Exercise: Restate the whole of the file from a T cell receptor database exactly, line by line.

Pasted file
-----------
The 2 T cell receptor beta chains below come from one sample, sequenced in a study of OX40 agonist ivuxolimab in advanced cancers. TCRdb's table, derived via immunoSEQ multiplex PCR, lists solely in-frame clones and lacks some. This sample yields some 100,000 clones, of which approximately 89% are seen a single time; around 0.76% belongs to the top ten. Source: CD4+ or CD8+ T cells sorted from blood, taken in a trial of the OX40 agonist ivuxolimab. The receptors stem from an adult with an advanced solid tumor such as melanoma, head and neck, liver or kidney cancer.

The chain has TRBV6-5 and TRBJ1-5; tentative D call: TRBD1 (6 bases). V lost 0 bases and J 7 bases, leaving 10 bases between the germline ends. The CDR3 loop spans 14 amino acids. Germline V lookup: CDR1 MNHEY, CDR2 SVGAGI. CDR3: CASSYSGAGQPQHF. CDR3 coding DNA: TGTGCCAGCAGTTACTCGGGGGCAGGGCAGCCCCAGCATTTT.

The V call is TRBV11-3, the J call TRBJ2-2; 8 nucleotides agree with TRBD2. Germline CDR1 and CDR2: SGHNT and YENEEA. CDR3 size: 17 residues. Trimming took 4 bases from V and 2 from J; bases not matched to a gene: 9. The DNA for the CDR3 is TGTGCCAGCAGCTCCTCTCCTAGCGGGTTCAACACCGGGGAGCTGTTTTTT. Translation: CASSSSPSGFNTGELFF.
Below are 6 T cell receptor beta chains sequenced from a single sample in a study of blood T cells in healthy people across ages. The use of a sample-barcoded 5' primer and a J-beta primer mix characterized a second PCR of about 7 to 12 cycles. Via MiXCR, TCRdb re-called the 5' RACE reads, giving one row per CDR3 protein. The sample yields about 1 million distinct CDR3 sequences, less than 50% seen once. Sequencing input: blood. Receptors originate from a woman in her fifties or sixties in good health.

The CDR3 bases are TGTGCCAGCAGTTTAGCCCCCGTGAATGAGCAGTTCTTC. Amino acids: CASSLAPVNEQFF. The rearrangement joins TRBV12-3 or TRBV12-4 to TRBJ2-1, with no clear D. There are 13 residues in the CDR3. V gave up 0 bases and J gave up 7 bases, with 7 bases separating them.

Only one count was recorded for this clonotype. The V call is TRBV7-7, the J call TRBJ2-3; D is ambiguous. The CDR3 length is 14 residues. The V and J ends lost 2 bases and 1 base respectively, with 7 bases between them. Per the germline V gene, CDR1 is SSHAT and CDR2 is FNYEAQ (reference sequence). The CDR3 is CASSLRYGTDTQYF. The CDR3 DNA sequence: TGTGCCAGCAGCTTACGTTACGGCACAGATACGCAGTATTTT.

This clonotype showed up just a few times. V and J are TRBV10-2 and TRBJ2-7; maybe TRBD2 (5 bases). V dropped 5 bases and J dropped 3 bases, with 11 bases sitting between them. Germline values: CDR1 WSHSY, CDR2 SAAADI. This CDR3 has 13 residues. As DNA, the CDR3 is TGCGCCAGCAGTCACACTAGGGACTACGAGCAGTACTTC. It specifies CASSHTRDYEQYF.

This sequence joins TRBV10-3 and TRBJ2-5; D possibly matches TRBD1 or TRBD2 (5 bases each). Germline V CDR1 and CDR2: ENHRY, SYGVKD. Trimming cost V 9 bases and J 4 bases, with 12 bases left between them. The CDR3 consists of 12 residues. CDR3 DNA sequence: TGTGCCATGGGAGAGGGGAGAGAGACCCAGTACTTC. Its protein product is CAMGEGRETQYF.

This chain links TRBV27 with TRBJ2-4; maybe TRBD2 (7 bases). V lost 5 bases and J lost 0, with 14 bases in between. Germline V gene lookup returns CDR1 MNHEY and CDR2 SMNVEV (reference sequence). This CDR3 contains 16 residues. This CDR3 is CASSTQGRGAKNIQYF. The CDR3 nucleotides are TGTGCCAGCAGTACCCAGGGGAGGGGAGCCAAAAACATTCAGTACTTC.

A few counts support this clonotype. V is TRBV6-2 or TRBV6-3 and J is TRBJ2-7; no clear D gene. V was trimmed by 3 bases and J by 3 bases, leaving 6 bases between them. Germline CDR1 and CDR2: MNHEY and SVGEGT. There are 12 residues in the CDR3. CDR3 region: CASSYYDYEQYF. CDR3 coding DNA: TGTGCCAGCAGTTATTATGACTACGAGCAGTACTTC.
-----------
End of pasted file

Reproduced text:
The 2 T cell receptor beta chains below come from one sample, sequenced in a study of OX40 agonist ivuxolimab in advanced cancers. TCRdb's table, derived via immunoSEQ multiplex PCR, lists solely in-frame clones and lacks some. This sample yields some 100,000 clones, of which approximately 89% are seen a single time; around 0.76% belongs to the top ten. Source: CD4+ or CD8+ T cells sorted from blood, taken in a trial of the OX40 agonist ivuxolimab. The receptors stem from an adult with an advanced solid tumor such as melanoma, head and neck, liver or kidney cancer.

The chain has TRBV6-5 and TRBJ1-5; tentative D call: TRBD1 (6 bases). V lost 0 bases and J 7 bases, leaving 10 bases between the germline ends. The CDR3 loop spans 14 amino acids. Germline V lookup: CDR1 MNHEY, CDR2 SVGAGI. CDR3: CASSYSGAGQPQHF. CDR3 coding DNA: TGTGCCAGCAGTTACTCGGGGGCAGGGCAGCCCCAGCATTTT.

The V call is TRBV11-3, the J call TRBJ2-2; 8 nucleotides agree with TRBD2. Germline CDR1 and CDR2: SGHNT and YENEEA. CDR3 size: 17 residues. Trimming took 4 bases from V and 2 from J; bases not matched to a gene: 9. The DNA for the CDR3 is TGTGCCAGCAGCTCCTCTCCTAGCGGGTTCAACACCGGGGAGCTGTTTTTT. Translation: CASSSSPSGFNTGELFF.
Below are 6 T cell receptor beta chains sequenced from a single sample in a study of blood T cells in healthy people across ages. The use of a sample-barcoded 5' primer and a J-beta primer mix characterized a second PCR of about 7 to 12 cycles. Via MiXCR, TCRdb re-called the 5' RACE reads, giving one row per CDR3 protein. The sample yields about 1 million distinct CDR3 sequences, less than 50% seen once. Sequencing input: blood. Receptors originate from a woman in her fifties or sixties in good health.

The CDR3 bases are TGTGCCAGCAGTTTAGCCCCCGTGAATGAGCAGTTCTTC. Amino acids: CASSLAPVNEQFF. The rearrangement joins TRBV12-3 or TRBV12-4 to TRBJ2-1, with no clear D. There are 13 residues in the CDR3. V gave up 0 bases and J gave up 7 bases, with 7 bases separating them.

Only one count was recorded for this clonotype. The V call is TRBV7-7, the J call TRBJ2-3; D is ambiguous. The CDR3 length is 14 residues. The V and J ends lost 2 bases and 1 base respectively, with 7 bases between them. Per the germline V gene, CDR1 is SSHAT and CDR2 is FNYEAQ (reference sequence). The CDR3 is CASSLRYGTDTQYF. The CDR3 DNA sequence: TGTGCCAGCAGCTTACGTTACGGCACAGATACGCAGTATTTT.

This clonotype showed up just a few times. V and J are TRBV10-2 and TRBJ2-7; maybe TRBD2 (5 bases). V dropped 5 bases and J dropped 3 bases, with 11 bases sitting between them. Germline values: CDR1 WSHSY, CDR2 SAAADI. This CDR3 has 13 residues. As DNA, the CDR3 is TGCGCCAGCAGTCACACTAGGGACTACGAGCAGTACTTC. It specifies CASSHTRDYEQYF.

This sequence joins TRBV10-3 and TRBJ2-5; D possibly matches TRBD1 or TRBD2 (5 bases each). Germline V CDR1 and CDR2: ENHRY, SYGVKD. Trimming cost V 9 bases and J 4 bases, with 12 bases left between them. The CDR3 consists of 12 residues. CDR3 DNA sequence: TGTGCCATGGGAGAGGGGAGAGAGACCCAGTACTTC. Its protein product is CAMGEGRETQYF.

This chain links TRBV27 with TRBJ2-4; maybe TRBD2 (7 bases). V lost 5 bases and J lost 0, with 14 bases in between. Germline V gene lookup returns CDR1 MNHEY and CDR2 SMNVEV (reference sequence). This CDR3 contains 16 residues. This CDR3 is CASSTQGRGAKNIQYF. The CDR3 nucleotides are TGTGCCAGCAGTACCCAGGGGAGGGGAGCCAAAAACATTCAGTACTTC.

A few counts support this clonotype. V is TRBV6-2 or TRBV6-3 and J is TRBJ2-7; no clear D gene. V was trimmed by 3 bases and J by 3 bases, leaving 6 bases between them. Germline CDR1 and CDR2: MNHEY and SVGEGT. There are 12 residues in the CDR3. CDR3 region: CASSYYDYEQYF. CDR3 coding DNA: TGTGCCAGCAGTTATTATGACTACGAGCAGTACTTC.